"I can't tell you anything but the truth." These words, sung by Jack Johnson in his latest studio album, To The Sea, define the ethos of a man born and raised in the middle of the Pacific Ocean.You could say it was a father's solo sail from California … see full wiki
Diehards of Tropical Pop music can never get enough of a good thing. That's why people will line up for miles to see Jimmy Buffet. He's made a whole career out of "Margaritaville," and any elaboration has brought the faithful, clad in Jamaican shorts and comfy shirts, to lean back, relax, and sit in the sun. Everyone from Kenny Chesney ('No Shirt, No Shoes, No Problem') and actor Matthew McConaughey hang out at the beach for their own benefit and for the fans who want to let it all hang loose.
Now there are two ways to work this out: One is to coast on one's laurels (which really does fits the bill) or reinvent the wheel at some point.
Jack Johnson, who admirably has personified Donovan's "Mellow Yellow" like none other in recent memory, brings perhaps his most varied and festive luau to date. As one of the biggest selling singer-songwriters of the past decade, he's decided for the latter, adding electric guitar and piano accompaniment to refurbish his admirable penchant to strum out acoustical licks with sentiments of domestic bliss and utopian wishes without stressing out his laid-back Hawaiian surfer dude sensibilities. While even the 'Curious George' soundtrack was to the point, endearing, and reached a destination lyrically, his former work seems sketchy in comparison to latest C.D., 'To the Sea.'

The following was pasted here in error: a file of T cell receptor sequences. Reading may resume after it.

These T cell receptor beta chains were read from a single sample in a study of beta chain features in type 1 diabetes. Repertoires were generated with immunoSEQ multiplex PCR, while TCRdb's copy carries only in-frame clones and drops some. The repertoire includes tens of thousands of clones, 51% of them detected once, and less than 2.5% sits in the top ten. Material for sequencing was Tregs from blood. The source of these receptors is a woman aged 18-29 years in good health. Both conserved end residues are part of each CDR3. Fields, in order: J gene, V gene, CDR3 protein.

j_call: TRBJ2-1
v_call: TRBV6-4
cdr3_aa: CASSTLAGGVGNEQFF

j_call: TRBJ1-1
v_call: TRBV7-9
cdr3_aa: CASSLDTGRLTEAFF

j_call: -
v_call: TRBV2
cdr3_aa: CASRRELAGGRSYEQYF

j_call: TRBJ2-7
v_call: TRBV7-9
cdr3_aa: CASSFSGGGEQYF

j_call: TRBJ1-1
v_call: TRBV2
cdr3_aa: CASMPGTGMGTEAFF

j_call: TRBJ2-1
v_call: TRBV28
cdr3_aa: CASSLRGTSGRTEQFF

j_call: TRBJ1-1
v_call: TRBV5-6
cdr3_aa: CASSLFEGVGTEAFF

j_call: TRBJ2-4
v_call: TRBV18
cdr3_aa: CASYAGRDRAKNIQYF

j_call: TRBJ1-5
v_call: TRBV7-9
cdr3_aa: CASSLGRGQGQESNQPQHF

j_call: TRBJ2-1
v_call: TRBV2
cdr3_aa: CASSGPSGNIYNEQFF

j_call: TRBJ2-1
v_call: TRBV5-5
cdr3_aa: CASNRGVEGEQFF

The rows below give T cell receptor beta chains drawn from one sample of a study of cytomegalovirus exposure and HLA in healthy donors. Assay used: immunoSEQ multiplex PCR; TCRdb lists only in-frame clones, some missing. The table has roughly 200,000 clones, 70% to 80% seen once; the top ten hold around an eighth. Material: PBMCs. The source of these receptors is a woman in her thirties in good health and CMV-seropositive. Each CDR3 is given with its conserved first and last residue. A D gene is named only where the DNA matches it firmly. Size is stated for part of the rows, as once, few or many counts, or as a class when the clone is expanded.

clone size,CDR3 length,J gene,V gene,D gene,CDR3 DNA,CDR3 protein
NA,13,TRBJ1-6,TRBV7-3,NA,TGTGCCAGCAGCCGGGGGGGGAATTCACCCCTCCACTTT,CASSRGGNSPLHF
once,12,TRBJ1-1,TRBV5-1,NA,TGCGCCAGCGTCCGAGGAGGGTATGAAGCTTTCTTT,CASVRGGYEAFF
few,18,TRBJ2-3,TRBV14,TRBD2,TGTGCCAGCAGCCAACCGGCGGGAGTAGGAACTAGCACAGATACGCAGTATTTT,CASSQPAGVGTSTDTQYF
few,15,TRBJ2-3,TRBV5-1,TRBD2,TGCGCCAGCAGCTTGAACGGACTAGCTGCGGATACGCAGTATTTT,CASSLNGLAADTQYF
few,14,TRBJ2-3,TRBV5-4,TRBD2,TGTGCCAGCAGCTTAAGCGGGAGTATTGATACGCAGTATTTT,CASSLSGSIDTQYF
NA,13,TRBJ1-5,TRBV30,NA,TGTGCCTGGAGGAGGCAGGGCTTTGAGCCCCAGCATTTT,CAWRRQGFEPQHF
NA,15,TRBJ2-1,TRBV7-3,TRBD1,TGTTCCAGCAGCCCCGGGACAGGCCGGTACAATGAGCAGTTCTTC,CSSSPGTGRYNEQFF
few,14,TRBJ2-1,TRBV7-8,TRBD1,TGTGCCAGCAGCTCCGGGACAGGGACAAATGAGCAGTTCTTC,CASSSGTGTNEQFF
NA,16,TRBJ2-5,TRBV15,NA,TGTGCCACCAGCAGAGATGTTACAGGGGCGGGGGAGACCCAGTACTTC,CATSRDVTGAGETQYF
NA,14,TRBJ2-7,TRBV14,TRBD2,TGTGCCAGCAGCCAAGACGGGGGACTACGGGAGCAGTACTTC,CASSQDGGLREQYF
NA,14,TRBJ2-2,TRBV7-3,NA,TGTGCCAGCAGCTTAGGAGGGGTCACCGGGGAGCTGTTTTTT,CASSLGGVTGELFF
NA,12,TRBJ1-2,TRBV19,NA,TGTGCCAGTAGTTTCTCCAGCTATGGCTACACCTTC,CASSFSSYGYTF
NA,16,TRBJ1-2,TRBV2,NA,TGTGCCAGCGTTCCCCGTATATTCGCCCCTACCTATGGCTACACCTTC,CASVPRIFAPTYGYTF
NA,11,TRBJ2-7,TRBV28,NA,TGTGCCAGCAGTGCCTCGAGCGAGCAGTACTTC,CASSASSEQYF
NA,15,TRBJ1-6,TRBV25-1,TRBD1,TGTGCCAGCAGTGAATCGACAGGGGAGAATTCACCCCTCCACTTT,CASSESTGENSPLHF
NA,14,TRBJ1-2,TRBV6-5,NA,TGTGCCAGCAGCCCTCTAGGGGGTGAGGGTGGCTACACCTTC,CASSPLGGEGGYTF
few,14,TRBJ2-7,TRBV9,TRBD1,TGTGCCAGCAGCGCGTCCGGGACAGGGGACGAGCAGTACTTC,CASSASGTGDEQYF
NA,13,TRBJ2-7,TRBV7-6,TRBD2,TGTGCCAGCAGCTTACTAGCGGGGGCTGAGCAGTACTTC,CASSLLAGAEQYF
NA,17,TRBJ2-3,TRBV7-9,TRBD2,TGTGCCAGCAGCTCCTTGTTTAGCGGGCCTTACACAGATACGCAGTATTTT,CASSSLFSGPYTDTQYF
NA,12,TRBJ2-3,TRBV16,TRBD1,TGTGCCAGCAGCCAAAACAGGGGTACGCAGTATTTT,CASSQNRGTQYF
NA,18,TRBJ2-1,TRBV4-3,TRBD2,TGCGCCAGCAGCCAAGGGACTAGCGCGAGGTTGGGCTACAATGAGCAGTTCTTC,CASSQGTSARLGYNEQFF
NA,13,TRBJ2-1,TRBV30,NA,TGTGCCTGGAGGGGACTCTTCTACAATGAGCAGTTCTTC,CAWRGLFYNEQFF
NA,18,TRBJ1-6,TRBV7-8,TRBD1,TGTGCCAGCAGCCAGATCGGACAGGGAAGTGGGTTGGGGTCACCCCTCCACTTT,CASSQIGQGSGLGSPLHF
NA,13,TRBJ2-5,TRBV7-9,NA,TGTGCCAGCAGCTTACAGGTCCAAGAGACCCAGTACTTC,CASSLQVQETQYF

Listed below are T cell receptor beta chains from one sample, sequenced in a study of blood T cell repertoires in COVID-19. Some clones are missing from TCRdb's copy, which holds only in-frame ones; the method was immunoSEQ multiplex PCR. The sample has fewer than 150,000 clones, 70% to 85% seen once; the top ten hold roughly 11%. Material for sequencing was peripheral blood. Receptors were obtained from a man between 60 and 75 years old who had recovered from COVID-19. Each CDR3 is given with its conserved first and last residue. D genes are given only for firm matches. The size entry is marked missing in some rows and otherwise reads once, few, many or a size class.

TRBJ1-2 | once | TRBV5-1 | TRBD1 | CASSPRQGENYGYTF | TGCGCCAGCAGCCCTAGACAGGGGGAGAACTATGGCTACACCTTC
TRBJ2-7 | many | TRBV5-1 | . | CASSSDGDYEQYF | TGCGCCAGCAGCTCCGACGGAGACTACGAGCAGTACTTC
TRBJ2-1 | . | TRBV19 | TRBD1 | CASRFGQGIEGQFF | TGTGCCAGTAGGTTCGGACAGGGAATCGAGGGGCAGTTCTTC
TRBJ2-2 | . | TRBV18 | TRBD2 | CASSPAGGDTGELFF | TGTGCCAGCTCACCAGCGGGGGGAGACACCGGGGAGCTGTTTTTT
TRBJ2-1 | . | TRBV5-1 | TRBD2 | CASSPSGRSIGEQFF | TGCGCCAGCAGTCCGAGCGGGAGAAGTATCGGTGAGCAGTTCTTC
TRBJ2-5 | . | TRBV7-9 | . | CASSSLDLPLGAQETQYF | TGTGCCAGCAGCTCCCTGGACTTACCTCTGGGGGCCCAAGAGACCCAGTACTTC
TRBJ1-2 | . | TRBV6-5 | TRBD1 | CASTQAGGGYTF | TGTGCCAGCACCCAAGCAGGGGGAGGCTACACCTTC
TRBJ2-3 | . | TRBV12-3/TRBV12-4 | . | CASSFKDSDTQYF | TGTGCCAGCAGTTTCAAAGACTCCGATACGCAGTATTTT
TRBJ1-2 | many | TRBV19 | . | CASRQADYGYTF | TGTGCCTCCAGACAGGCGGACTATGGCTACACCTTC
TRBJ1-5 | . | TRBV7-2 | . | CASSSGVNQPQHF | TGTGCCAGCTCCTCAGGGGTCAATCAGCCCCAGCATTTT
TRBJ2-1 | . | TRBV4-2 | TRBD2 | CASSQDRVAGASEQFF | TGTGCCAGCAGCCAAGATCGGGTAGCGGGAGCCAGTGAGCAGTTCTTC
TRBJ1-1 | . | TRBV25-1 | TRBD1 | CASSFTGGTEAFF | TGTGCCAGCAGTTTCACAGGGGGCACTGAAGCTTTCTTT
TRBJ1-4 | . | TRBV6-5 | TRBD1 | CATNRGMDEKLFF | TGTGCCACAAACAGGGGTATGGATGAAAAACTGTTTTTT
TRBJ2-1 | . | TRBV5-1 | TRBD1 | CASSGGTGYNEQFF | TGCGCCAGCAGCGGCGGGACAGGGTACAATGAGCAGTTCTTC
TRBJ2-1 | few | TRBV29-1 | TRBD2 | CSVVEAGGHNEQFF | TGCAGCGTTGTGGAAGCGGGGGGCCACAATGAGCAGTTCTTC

The starter "You and Your Heart," the title track, and "From the Clouds" bring it all back home admirably, but the acoustical "My Little Girl," the intricate folk tune "Turn Your Love," and the bluesy "Red Wine, Mistakes, and Mythology" give a more kaleidoscopic musical vision, preventing a rut for the Hawaii-in-the-hammock backdrop of his music. For the latter, one can't help but think of the kind of accompaniment the Beatles had on "Hey Bulldog," without any complaints of copyright infringement. "No Good with Faces" and "The Upsetter" are familiar Johnson, but even these allegedly lesser tracks have a new flair with smooth harmonies (or a double-tracked voice) and smoother licks and new instruments. (Is that a harmonica I hear on "No Good with Faces" and "At or with Me"?)
Perhaps even more than 'In Between Dreams,' Jack has found the right groove and given all casual and faithful fans a reason to tune in once again. 'To the Sea' realizes these promises and shuffles the musical deck of Johnson's already rewarding music catalog.